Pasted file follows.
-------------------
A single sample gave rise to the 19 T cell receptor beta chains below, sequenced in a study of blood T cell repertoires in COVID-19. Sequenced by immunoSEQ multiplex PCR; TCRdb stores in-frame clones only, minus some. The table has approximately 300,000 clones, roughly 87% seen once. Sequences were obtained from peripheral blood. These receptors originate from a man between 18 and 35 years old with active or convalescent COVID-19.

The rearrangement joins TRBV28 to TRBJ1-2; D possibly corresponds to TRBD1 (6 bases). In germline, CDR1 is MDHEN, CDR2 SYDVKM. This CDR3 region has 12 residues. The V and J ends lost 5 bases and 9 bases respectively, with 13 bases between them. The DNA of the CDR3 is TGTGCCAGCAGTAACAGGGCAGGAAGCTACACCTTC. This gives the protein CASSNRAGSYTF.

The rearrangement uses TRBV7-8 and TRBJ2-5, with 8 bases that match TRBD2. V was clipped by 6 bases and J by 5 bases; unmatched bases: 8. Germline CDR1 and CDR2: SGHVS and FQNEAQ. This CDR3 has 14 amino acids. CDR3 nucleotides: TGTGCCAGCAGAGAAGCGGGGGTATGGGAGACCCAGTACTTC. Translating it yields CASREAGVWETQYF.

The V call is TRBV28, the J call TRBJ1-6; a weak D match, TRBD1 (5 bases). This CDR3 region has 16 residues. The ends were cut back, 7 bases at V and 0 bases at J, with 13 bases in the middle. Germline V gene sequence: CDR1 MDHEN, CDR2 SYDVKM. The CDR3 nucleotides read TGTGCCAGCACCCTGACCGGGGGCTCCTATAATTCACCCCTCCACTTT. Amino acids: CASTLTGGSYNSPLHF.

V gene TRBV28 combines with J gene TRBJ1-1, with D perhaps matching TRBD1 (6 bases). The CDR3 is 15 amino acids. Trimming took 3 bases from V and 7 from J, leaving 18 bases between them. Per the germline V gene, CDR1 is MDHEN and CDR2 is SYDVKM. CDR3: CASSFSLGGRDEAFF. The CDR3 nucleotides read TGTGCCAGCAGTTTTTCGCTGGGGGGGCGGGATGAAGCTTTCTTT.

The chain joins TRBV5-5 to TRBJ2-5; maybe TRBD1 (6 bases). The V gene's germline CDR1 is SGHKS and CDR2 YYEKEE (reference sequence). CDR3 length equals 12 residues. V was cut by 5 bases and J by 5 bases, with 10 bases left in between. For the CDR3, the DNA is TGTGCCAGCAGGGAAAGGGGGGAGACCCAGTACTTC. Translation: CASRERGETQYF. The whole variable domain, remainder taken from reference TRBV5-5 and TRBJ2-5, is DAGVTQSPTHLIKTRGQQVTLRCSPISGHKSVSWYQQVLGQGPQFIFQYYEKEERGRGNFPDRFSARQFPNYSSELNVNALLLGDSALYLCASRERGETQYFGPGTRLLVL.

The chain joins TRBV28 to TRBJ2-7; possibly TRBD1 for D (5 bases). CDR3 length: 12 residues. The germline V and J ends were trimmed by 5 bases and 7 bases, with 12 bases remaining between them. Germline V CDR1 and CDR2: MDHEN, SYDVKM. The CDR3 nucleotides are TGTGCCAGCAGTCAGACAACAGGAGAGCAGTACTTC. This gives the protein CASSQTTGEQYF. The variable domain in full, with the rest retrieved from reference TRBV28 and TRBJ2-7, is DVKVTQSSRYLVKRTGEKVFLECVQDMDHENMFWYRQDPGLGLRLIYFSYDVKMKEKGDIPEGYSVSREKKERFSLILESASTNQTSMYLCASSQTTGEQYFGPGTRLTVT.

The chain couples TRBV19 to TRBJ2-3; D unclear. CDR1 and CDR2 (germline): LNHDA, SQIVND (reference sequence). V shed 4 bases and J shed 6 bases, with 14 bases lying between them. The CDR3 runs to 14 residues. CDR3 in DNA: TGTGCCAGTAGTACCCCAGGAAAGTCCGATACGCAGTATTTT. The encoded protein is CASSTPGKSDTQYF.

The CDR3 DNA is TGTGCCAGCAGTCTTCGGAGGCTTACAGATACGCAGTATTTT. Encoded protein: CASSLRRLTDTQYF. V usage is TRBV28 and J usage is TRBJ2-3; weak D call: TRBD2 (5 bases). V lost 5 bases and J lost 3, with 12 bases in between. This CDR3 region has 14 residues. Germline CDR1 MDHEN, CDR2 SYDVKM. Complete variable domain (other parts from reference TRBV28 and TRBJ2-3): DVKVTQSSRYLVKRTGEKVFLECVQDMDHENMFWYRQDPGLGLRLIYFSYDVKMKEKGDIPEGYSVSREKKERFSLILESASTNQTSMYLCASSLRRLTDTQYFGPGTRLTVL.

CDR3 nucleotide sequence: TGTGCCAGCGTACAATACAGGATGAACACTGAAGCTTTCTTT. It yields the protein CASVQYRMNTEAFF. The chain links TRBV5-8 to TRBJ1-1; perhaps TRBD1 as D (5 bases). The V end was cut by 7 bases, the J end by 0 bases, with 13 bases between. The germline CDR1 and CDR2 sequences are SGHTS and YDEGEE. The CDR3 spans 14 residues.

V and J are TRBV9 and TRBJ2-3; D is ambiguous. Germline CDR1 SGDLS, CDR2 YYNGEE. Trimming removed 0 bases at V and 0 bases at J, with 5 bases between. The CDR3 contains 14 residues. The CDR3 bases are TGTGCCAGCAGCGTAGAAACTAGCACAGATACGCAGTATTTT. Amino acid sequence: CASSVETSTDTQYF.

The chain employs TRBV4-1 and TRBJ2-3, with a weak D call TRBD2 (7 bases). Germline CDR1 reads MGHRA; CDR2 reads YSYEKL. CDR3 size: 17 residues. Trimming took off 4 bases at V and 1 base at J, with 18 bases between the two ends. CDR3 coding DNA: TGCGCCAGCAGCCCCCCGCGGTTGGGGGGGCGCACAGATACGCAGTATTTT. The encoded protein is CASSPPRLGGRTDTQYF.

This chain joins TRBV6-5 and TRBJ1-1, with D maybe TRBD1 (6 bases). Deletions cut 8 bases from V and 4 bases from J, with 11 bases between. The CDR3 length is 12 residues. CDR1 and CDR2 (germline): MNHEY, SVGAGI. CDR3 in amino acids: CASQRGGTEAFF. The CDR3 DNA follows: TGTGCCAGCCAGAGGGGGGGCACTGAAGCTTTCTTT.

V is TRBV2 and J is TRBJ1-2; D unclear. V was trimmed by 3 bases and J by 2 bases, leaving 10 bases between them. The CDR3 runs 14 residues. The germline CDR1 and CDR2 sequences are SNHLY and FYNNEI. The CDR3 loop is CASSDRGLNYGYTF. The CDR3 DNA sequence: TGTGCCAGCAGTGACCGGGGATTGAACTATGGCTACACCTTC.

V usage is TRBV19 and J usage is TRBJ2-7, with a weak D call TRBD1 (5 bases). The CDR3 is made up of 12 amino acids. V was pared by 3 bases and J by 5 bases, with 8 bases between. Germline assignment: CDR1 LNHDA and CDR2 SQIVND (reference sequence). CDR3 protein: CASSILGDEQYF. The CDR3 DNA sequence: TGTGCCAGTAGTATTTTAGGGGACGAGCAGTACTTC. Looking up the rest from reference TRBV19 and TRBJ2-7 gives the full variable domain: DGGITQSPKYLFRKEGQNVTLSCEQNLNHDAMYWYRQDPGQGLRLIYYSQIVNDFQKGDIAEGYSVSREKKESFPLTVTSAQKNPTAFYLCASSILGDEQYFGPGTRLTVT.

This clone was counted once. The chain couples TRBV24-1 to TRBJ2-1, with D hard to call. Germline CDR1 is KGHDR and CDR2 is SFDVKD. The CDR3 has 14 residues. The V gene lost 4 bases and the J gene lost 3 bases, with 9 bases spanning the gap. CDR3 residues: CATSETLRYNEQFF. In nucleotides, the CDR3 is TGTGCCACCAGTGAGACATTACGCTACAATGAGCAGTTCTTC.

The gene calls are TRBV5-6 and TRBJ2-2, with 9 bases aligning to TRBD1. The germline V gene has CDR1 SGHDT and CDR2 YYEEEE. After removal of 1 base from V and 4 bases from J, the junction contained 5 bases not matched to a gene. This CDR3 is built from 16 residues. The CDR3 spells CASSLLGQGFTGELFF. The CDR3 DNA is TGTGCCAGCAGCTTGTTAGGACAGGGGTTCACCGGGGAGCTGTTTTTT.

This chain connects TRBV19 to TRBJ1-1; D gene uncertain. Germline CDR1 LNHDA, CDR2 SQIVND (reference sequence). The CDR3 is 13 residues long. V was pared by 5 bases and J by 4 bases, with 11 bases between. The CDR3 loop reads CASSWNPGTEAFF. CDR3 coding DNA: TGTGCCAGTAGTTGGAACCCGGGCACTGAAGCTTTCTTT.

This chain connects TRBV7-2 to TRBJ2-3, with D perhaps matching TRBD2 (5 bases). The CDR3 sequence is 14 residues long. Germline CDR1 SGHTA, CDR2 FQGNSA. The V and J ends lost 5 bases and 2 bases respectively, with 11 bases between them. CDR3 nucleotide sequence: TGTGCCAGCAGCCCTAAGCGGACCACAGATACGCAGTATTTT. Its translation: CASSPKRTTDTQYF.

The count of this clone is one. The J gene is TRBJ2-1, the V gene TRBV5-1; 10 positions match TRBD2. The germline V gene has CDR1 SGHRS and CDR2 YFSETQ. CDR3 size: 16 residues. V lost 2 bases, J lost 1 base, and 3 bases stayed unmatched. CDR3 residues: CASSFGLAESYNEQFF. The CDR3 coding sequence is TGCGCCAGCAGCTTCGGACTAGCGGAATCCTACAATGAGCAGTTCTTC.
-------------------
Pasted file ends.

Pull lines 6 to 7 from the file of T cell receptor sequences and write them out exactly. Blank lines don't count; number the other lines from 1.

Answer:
The chain joins TRBV5-5 to TRBJ2-5; maybe TRBD1 (6 bases). The V gene's germline CDR1 is SGHKS and CDR2 YYEKEE (reference sequence). CDR3 length equals 12 residues. V was cut by 5 bases and J by 5 bases, with 10 bases left in between. For the CDR3, the DNA is TGTGCCAGCAGGGAAAGGGGGGAGACCCAGTACTTC. Translation: CASRERGETQYF. The whole variable domain, remainder taken from reference TRBV5-5 and TRBJ2-5, is DAGVTQSPTHLIKTRGQQVTLRCSPISGHKSVSWYQQVLGQGPQFIFQYYEKEERGRGNFPDRFSARQFPNYSSELNVNALLLGDSALYLCASRERGETQYFGPGTRLLVL.

The chain joins TRBV28 to TRBJ2-7; possibly TRBD1 for D (5 bases). CDR3 length: 12 residues. The germline V and J ends were trimmed by 5 bases and 7 bases, with 12 bases remaining between them. Germline V CDR1 and CDR2: MDHEN, SYDVKM. The CDR3 nucleotides are TGTGCCAGCAGTCAGACAACAGGAGAGCAGTACTTC. This gives the protein CASSQTTGEQYF. The variable domain in full, with the rest retrieved from reference TRBV28 and TRBJ2-7, is DVKVTQSSRYLVKRTGEKVFLECVQDMDHENMFWYRQDPGLGLRLIYFSYDVKMKEKGDIPEGYSVSREKKERFSLILESASTNQTSMYLCASSQTTGEQYFGPGTRLTVT.